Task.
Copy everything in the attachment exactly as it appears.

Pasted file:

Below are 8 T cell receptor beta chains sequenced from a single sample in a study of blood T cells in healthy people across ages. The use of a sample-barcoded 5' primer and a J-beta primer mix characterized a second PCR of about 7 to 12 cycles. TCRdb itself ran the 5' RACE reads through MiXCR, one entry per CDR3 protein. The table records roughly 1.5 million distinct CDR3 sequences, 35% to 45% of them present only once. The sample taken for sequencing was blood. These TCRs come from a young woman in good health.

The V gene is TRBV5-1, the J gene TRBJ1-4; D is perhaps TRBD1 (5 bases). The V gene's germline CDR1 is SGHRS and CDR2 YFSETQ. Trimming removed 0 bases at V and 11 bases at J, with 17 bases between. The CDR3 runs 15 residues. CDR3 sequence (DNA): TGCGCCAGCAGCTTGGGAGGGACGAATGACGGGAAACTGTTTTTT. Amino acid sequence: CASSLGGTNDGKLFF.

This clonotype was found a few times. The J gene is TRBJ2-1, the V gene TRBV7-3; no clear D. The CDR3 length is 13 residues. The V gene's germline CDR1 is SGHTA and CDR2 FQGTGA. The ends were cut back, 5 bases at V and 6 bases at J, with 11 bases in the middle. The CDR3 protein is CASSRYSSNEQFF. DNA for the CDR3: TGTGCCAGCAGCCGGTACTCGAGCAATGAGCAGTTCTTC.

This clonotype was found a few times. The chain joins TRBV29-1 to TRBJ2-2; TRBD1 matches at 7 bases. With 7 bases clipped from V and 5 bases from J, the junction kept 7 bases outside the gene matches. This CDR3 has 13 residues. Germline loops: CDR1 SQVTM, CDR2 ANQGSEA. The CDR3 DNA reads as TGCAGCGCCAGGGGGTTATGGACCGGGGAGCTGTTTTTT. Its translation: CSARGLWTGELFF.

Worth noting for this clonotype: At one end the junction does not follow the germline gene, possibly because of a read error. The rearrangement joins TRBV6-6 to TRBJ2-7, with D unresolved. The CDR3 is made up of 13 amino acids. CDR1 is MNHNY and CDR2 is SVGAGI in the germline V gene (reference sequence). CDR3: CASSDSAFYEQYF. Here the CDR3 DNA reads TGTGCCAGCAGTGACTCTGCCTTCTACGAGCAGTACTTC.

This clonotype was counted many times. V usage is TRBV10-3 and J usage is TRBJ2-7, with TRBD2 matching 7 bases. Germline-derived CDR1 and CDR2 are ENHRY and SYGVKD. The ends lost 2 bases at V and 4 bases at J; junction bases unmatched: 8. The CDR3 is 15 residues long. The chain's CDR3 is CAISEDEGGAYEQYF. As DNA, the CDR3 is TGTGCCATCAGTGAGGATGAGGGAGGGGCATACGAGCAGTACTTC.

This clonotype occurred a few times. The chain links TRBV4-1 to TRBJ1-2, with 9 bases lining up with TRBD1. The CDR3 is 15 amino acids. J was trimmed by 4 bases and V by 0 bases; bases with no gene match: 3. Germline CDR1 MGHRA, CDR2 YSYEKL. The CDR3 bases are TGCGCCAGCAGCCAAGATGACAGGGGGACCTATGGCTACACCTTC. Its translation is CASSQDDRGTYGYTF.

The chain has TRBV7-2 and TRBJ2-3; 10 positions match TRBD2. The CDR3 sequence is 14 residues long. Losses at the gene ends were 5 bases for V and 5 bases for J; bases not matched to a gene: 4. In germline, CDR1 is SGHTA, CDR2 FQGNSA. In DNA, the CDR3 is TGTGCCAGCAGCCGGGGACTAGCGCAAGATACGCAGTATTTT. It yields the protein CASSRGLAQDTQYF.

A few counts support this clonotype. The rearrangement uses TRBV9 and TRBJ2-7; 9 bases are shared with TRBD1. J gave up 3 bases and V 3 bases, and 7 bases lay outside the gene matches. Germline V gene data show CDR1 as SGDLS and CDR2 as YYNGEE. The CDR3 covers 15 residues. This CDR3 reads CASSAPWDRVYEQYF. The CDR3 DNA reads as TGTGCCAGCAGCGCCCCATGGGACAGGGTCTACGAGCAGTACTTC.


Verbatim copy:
Below are 8 T cell receptor beta chains sequenced from a single sample in a study of blood T cells in healthy people across ages. The use of a sample-barcoded 5' primer and a J-beta primer mix characterized a second PCR of about 7 to 12 cycles. TCRdb itself ran the 5' RACE reads through MiXCR, one entry per CDR3 protein. The table records roughly 1.5 million distinct CDR3 sequences, 35% to 45% of them present only once. The sample taken for sequencing was blood. These TCRs come from a young woman in good health.

The V gene is TRBV5-1, the J gene TRBJ1-4; D is perhaps TRBD1 (5 bases). The V gene's germline CDR1 is SGHRS and CDR2 YFSETQ. Trimming removed 0 bases at V and 11 bases at J, with 17 bases between. The CDR3 runs 15 residues. CDR3 sequence (DNA): TGCGCCAGCAGCTTGGGAGGGACGAATGACGGGAAACTGTTTTTT. Amino acid sequence: CASSLGGTNDGKLFF.

This clonotype was found a few times. The J gene is TRBJ2-1, the V gene TRBV7-3; no clear D. The CDR3 length is 13 residues. The V gene's germline CDR1 is SGHTA and CDR2 FQGTGA. The ends were cut back, 5 bases at V and 6 bases at J, with 11 bases in the middle. The CDR3 protein is CASSRYSSNEQFF. DNA for the CDR3: TGTGCCAGCAGCCGGTACTCGAGCAATGAGCAGTTCTTC.

This clonotype was found a few times. The chain joins TRBV29-1 to TRBJ2-2; TRBD1 matches at 7 bases. With 7 bases clipped from V and 5 bases from J, the junction kept 7 bases outside the gene matches. This CDR3 has 13 residues. Germline loops: CDR1 SQVTM, CDR2 ANQGSEA. The CDR3 DNA reads as TGCAGCGCCAGGGGGTTATGGACCGGGGAGCTGTTTTTT. Its translation: CSARGLWTGELFF.

Worth noting for this clonotype: At one end the junction does not follow the germline gene, possibly because of a read error. The rearrangement joins TRBV6-6 to TRBJ2-7, with D unresolved. The CDR3 is made up of 13 amino acids. CDR1 is MNHNY and CDR2 is SVGAGI in the germline V gene (reference sequence). CDR3: CASSDSAFYEQYF. Here the CDR3 DNA reads TGTGCCAGCAGTGACTCTGCCTTCTACGAGCAGTACTTC.

This clonotype was counted many times. V usage is TRBV10-3 and J usage is TRBJ2-7, with TRBD2 matching 7 bases. Germline-derived CDR1 and CDR2 are ENHRY and SYGVKD. The ends lost 2 bases at V and 4 bases at J; junction bases unmatched: 8. The CDR3 is 15 residues long. The chain's CDR3 is CAISEDEGGAYEQYF. As DNA, the CDR3 is TGTGCCATCAGTGAGGATGAGGGAGGGGCATACGAGCAGTACTTC.

This clonotype occurred a few times. The chain links TRBV4-1 to TRBJ1-2, with 9 bases lining up with TRBD1. The CDR3 is 15 amino acids. J was trimmed by 4 bases and V by 0 bases; bases with no gene match: 3. Germline CDR1 MGHRA, CDR2 YSYEKL. The CDR3 bases are TGCGCCAGCAGCCAAGATGACAGGGGGACCTATGGCTACACCTTC. Its translation is CASSQDDRGTYGYTF.

The chain has TRBV7-2 and TRBJ2-3; 10 positions match TRBD2. The CDR3 sequence is 14 residues long. Losses at the gene ends were 5 bases for V and 5 bases for J; bases not matched to a gene: 4. In germline, CDR1 is SGHTA, CDR2 FQGNSA. In DNA, the CDR3 is TGTGCCAGCAGCCGGGGACTAGCGCAAGATACGCAGTATTTT. It yields the protein CASSRGLAQDTQYF.

A few counts support this clonotype. The rearrangement uses TRBV9 and TRBJ2-7; 9 bases are shared with TRBD1. J gave up 3 bases and V 3 bases, and 7 bases lay outside the gene matches. Germline V gene data show CDR1 as SGDLS and CDR2 as YYNGEE. The CDR3 covers 15 residues. This CDR3 reads CASSAPWDRVYEQYF. The CDR3 DNA reads as TGTGCCAGCAGCGCCCCATGGGACAGGGTCTACGAGCAGTACTTC.